Sand by Hugh Howey [Omnibus Edition ] (Audiobook Review)
First of all, look at that book cover! Isn’t it gorgeous? OK, the omnibus edition of Sand by Hugh Howey is one of those audiobooks that made me think “Wow, this is really special!” after reading them. I don’t know if it’s the unique post appocaliptic setting, the beautiful, loneliness-inducing prose, the tough and likable characters or something other that’s intangible. I’m pretty sure Hugh Howey is some sort of wizard or at least is utilizing some sort of subconscious triggers that make me like his audiobook so much.
One of the things I enjoyed the most is the setting and the world that Howey has built. It’s obviously taking place in the USA but very far in the future when the very notion of it is long forgotten. Not only that, but the climate is so drastically different than now, it’s practically like living in a desert. Sand, dunes everywhere the eye can reach and the non-stop howl of the wind. The remnants of our civilization are buried under hundreds of meters of sand. To get to the tops of some of the tallest skyscrapers of an ancient city you have to go down more than 500 meters deep.
That’s where the sand divers come in. Restless and brave souls willing to risk their lives in order to get some loot from the old world, they dive in the sand with their special suits that make it flow around them like a liquid and a bottle of oxygen.
That’s how we get to meet two of the main characters – it’s supposed to be a regular job, a quick dive and some good coin to take home. However, Palmer and Hap are just two youngsters who have no idea in how much trouble they’re getting into and what it means for everybody they know and love.
Although some of the main characters are very young this isn’t a YA book. There’s lots of cursing and some adult themes which might not be suitable for very young readers. I found it’s not just there for the sake of it and helps shape the overall gritty and dramatic feel of the novel, so that’s nice.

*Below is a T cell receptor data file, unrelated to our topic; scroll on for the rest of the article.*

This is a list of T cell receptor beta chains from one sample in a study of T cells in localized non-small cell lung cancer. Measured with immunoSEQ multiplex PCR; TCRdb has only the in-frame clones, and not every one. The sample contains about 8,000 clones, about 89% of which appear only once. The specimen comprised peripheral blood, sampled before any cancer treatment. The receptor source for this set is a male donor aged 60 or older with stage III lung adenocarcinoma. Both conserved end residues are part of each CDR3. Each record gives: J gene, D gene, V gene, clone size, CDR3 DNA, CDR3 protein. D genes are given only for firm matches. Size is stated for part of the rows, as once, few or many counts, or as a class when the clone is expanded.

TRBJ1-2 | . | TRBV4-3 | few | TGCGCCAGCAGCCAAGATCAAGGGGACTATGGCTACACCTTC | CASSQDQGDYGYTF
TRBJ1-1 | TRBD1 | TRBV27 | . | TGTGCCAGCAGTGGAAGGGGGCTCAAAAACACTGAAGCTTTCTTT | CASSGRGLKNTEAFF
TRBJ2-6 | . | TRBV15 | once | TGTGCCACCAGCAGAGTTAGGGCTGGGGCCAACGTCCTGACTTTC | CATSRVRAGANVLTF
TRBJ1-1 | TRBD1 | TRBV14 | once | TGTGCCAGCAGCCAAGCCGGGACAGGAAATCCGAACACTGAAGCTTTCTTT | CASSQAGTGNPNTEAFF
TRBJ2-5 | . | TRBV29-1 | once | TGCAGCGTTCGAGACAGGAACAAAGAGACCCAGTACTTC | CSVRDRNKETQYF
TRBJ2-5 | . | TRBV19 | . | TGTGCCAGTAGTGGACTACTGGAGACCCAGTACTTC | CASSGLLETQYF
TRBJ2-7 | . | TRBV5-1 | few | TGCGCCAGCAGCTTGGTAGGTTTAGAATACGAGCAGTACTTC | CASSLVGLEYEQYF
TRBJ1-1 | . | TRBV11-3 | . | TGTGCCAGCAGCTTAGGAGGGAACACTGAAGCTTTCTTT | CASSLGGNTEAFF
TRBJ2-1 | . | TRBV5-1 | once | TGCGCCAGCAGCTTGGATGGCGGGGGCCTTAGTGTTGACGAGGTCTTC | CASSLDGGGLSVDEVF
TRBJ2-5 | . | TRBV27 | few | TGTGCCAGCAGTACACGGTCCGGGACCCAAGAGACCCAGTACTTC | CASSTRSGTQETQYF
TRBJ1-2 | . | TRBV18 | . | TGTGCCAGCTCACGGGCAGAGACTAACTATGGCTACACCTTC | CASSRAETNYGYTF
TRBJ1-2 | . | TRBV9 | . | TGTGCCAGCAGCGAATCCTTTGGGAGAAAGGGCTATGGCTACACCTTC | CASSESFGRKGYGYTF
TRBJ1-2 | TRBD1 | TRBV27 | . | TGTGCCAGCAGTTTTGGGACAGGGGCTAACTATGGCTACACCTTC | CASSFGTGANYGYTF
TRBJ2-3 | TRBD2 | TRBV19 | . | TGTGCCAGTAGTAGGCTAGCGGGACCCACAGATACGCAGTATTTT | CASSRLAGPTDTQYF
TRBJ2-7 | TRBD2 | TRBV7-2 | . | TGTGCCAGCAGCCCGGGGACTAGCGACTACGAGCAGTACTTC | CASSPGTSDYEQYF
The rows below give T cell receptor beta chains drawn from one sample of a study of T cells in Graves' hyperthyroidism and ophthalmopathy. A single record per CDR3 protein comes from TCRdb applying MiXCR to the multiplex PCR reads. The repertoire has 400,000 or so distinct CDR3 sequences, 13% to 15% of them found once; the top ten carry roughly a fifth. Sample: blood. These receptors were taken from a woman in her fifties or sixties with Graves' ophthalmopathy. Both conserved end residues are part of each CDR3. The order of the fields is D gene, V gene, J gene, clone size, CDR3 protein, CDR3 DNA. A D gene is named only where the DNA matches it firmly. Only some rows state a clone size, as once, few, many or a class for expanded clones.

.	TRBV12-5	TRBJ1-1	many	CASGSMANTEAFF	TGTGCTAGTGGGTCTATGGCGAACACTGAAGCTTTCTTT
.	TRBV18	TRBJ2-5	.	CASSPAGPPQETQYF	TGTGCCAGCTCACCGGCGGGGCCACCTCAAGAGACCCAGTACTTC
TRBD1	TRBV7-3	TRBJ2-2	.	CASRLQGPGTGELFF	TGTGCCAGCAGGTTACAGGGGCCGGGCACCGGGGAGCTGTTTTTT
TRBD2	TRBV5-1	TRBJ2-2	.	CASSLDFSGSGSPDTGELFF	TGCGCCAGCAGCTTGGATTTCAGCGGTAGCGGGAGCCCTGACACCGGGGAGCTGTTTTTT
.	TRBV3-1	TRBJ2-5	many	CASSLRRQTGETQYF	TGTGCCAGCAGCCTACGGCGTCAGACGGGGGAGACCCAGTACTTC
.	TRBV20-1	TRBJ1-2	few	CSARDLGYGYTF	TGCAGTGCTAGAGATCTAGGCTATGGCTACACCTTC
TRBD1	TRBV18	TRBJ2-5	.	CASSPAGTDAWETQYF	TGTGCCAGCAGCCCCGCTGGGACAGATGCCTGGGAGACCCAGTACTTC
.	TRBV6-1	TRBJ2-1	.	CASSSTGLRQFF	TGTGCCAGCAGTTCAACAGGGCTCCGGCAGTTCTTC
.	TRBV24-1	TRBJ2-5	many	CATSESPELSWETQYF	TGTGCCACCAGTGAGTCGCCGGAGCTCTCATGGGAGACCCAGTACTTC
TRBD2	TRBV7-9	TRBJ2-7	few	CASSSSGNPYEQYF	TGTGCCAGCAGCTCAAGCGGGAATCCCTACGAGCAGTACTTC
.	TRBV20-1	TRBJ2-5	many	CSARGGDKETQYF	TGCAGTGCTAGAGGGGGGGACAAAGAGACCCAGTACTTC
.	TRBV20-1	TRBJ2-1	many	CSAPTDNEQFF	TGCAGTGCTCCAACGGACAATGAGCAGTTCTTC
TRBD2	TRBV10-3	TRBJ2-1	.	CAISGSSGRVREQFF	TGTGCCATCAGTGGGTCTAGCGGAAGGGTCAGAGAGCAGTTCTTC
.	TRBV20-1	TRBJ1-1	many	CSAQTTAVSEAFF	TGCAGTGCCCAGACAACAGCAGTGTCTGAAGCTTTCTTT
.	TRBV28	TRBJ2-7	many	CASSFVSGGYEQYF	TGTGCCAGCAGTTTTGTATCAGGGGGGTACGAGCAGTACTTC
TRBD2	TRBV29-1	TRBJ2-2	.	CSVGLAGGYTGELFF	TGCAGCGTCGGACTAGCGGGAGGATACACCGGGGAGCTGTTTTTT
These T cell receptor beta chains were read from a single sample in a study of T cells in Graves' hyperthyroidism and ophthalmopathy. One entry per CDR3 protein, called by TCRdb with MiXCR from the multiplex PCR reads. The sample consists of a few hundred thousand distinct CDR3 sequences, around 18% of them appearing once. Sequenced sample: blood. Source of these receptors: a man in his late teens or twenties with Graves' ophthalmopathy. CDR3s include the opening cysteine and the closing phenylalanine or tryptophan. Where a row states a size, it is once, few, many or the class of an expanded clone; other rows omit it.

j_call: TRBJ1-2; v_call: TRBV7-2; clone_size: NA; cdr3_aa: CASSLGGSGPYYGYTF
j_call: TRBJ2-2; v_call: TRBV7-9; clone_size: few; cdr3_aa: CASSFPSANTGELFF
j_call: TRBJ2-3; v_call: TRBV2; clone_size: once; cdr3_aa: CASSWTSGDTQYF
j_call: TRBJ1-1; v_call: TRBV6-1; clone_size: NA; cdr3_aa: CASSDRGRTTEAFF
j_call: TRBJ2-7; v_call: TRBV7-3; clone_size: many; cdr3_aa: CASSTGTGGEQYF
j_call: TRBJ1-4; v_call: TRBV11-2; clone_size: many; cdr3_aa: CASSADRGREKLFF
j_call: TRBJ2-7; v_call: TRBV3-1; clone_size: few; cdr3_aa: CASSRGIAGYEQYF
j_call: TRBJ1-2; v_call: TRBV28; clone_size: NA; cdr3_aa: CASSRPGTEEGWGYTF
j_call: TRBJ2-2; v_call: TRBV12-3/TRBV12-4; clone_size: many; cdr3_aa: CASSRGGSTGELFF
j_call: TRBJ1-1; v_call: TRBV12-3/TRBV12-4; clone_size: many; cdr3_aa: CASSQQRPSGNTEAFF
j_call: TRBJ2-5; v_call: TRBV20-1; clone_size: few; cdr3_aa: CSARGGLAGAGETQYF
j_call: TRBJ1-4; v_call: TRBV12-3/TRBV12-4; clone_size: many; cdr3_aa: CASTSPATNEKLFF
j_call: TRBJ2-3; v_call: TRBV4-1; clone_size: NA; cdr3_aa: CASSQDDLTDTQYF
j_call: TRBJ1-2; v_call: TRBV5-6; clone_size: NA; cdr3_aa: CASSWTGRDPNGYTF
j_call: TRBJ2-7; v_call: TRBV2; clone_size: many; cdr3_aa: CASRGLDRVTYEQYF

However amazing an experience this audiobook was, there were some things I didn’t like. Mainly I mean the titles of the chapters. I felt like 80% of them included the word ‘God’. The Belt of the Buried Gods or A Rap Upon Heaven’s Gate, etc. I think that wasn’t necessary and didn’t add to the story but maybe it won’t bother other people as much.
The other thing that slightly bothered me is even more subjective. There’re so much questions that don’t get resolved. Who are these so called ‘lords’, who are these other people that live ‘in a city’, why are they changing the climate so much that people are born and die without seeing rain their whole lives? I need more information!
I guess this just makes you think harder and adds to the mysteriousness of the story but we see so little of this fascination world and that’s not going to be to everyone’s liking. I guess the good thing is Howey can revisit this universe and write a sequel. That would be very nice indeed but I also understand if it isn’t his intention to create a massive sci-fi saga out of it and just leaves it at that.
The narration performed by Karen Chilton is amazing. She had no trouble switching from male to female voices and had me completely immersed in the book. I love it when the narrator perfectly conveys a feeling, whether it’s loneliness, isolation, rage or something else. I guess she’s just a very good actress.
In conclusion, I’d urge you to get a copy of this audibook because for me it’s one of the most memorable titles for 2014 and I’m sure you’ll like it whether you’re a long time Howey fan or not.
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